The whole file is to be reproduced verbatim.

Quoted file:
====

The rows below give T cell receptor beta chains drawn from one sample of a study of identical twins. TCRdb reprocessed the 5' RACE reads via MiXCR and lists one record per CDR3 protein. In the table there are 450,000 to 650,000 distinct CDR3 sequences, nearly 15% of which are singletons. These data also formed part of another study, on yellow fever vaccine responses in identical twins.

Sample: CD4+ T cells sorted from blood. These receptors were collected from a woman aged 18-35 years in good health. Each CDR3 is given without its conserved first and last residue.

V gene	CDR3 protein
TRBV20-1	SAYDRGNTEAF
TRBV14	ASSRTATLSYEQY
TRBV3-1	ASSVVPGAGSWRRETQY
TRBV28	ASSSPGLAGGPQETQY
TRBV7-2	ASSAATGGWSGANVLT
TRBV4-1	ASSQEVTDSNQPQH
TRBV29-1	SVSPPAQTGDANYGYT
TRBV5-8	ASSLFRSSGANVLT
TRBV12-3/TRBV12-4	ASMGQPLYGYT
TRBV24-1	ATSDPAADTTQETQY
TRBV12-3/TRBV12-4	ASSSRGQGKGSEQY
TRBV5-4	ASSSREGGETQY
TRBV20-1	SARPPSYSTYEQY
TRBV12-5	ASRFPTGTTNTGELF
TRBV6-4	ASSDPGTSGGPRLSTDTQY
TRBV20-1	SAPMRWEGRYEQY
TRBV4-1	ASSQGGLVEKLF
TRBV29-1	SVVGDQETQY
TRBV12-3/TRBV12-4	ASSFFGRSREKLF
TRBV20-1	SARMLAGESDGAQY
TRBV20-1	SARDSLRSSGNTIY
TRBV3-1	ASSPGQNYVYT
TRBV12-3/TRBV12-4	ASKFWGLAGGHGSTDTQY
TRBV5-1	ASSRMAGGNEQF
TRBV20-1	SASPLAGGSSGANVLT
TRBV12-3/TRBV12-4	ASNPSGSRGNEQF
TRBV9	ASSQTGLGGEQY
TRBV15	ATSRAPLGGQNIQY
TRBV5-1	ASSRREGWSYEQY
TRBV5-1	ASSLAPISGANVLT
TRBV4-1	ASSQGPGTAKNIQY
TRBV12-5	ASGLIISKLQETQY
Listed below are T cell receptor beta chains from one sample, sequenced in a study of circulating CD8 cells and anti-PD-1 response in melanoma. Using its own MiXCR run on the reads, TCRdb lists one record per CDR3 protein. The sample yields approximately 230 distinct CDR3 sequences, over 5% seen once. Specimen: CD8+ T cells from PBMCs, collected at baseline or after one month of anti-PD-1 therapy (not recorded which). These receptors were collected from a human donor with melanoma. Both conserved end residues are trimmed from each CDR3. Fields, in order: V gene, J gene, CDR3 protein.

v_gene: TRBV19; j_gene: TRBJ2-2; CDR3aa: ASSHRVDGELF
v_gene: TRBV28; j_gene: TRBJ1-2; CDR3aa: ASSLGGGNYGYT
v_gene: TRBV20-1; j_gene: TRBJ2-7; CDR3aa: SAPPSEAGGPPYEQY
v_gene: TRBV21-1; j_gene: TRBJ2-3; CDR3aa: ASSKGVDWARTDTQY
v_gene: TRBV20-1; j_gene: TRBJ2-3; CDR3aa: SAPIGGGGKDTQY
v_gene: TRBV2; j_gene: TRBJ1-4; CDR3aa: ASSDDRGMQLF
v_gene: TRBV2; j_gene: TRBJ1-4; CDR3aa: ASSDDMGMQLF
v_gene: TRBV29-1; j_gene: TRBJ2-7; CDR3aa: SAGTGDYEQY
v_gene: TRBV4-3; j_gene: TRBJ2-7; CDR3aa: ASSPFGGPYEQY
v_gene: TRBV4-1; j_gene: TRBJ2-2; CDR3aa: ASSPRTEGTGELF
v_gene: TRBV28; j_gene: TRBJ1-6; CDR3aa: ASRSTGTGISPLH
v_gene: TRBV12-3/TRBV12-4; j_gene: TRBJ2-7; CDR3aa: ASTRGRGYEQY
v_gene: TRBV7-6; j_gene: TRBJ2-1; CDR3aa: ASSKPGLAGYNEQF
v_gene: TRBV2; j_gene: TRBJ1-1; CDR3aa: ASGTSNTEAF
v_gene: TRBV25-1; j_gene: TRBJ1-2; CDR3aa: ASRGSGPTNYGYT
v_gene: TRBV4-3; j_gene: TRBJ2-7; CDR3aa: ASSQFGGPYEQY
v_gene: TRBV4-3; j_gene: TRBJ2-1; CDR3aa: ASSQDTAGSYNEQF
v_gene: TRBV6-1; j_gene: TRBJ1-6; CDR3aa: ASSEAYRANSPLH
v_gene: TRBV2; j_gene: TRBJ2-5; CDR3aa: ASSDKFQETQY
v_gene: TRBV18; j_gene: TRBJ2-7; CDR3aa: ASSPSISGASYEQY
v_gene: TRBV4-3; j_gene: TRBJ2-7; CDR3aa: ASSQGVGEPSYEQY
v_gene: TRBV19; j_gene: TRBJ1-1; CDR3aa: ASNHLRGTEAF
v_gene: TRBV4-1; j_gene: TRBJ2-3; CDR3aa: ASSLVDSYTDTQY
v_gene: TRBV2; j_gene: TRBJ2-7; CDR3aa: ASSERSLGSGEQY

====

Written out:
The rows below give T cell receptor beta chains drawn from one sample of a study of identical twins. TCRdb reprocessed the 5' RACE reads via MiXCR and lists one record per CDR3 protein. In the table there are 450,000 to 650,000 distinct CDR3 sequences, nearly 15% of which are singletons. These data also formed part of another study, on yellow fever vaccine responses in identical twins.

Sample: CD4+ T cells sorted from blood. These receptors were collected from a woman aged 18-35 years in good health. Each CDR3 is given without its conserved first and last residue.

V gene	CDR3 protein
TRBV20-1	SAYDRGNTEAF
TRBV14	ASSRTATLSYEQY
TRBV3-1	ASSVVPGAGSWRRETQY
TRBV28	ASSSPGLAGGPQETQY
TRBV7-2	ASSAATGGWSGANVLT
TRBV4-1	ASSQEVTDSNQPQH
TRBV29-1	SVSPPAQTGDANYGYT
TRBV5-8	ASSLFRSSGANVLT
TRBV12-3/TRBV12-4	ASMGQPLYGYT
TRBV24-1	ATSDPAADTTQETQY
TRBV12-3/TRBV12-4	ASSSRGQGKGSEQY
TRBV5-4	ASSSREGGETQY
TRBV20-1	SARPPSYSTYEQY
TRBV12-5	ASRFPTGTTNTGELF
TRBV6-4	ASSDPGTSGGPRLSTDTQY
TRBV20-1	SAPMRWEGRYEQY
TRBV4-1	ASSQGGLVEKLF
TRBV29-1	SVVGDQETQY
TRBV12-3/TRBV12-4	ASSFFGRSREKLF
TRBV20-1	SARMLAGESDGAQY
TRBV20-1	SARDSLRSSGNTIY
TRBV3-1	ASSPGQNYVYT
TRBV12-3/TRBV12-4	ASKFWGLAGGHGSTDTQY
TRBV5-1	ASSRMAGGNEQF
TRBV20-1	SASPLAGGSSGANVLT
TRBV12-3/TRBV12-4	ASNPSGSRGNEQF
TRBV9	ASSQTGLGGEQY
TRBV15	ATSRAPLGGQNIQY
TRBV5-1	ASSRREGWSYEQY
TRBV5-1	ASSLAPISGANVLT
TRBV4-1	ASSQGPGTAKNIQY
TRBV12-5	ASGLIISKLQETQY
Listed below are T cell receptor beta chains from one sample, sequenced in a study of circulating CD8 cells and anti-PD-1 response in melanoma. Using its own MiXCR run on the reads, TCRdb lists one record per CDR3 protein. The sample yields approximately 230 distinct CDR3 sequences, over 5% seen once. Specimen: CD8+ T cells from PBMCs, collected at baseline or after one month of anti-PD-1 therapy (not recorded which). These receptors were collected from a human donor with melanoma. Both conserved end residues are trimmed from each CDR3. Fields, in order: V gene, J gene, CDR3 protein.

v_gene: TRBV19; j_gene: TRBJ2-2; CDR3aa: ASSHRVDGELF
v_gene: TRBV28; j_gene: TRBJ1-2; CDR3aa: ASSLGGGNYGYT
v_gene: TRBV20-1; j_gene: TRBJ2-7; CDR3aa: SAPPSEAGGPPYEQY
v_gene: TRBV21-1; j_gene: TRBJ2-3; CDR3aa: ASSKGVDWARTDTQY
v_gene: TRBV20-1; j_gene: TRBJ2-3; CDR3aa: SAPIGGGGKDTQY
v_gene: TRBV2; j_gene: TRBJ1-4; CDR3aa: ASSDDRGMQLF
v_gene: TRBV2; j_gene: TRBJ1-4; CDR3aa: ASSDDMGMQLF
v_gene: TRBV29-1; j_gene: TRBJ2-7; CDR3aa: SAGTGDYEQY
v_gene: TRBV4-3; j_gene: TRBJ2-7; CDR3aa: ASSPFGGPYEQY
v_gene: TRBV4-1; j_gene: TRBJ2-2; CDR3aa: ASSPRTEGTGELF
v_gene: TRBV28; j_gene: TRBJ1-6; CDR3aa: ASRSTGTGISPLH
v_gene: TRBV12-3/TRBV12-4; j_gene: TRBJ2-7; CDR3aa: ASTRGRGYEQY
v_gene: TRBV7-6; j_gene: TRBJ2-1; CDR3aa: ASSKPGLAGYNEQF
v_gene: TRBV2; j_gene: TRBJ1-1; CDR3aa: ASGTSNTEAF
v_gene: TRBV25-1; j_gene: TRBJ1-2; CDR3aa: ASRGSGPTNYGYT
v_gene: TRBV4-3; j_gene: TRBJ2-7; CDR3aa: ASSQFGGPYEQY
v_gene: TRBV4-3; j_gene: TRBJ2-1; CDR3aa: ASSQDTAGSYNEQF
v_gene: TRBV6-1; j_gene: TRBJ1-6; CDR3aa: ASSEAYRANSPLH
v_gene: TRBV2; j_gene: TRBJ2-5; CDR3aa: ASSDKFQETQY
v_gene: TRBV18; j_gene: TRBJ2-7; CDR3aa: ASSPSISGASYEQY
v_gene: TRBV4-3; j_gene: TRBJ2-7; CDR3aa: ASSQGVGEPSYEQY
v_gene: TRBV19; j_gene: TRBJ1-1; CDR3aa: ASNHLRGTEAF
v_gene: TRBV4-1; j_gene: TRBJ2-3; CDR3aa: ASSLVDSYTDTQY
v_gene: TRBV2; j_gene: TRBJ2-7; CDR3aa: ASSERSLGSGEQY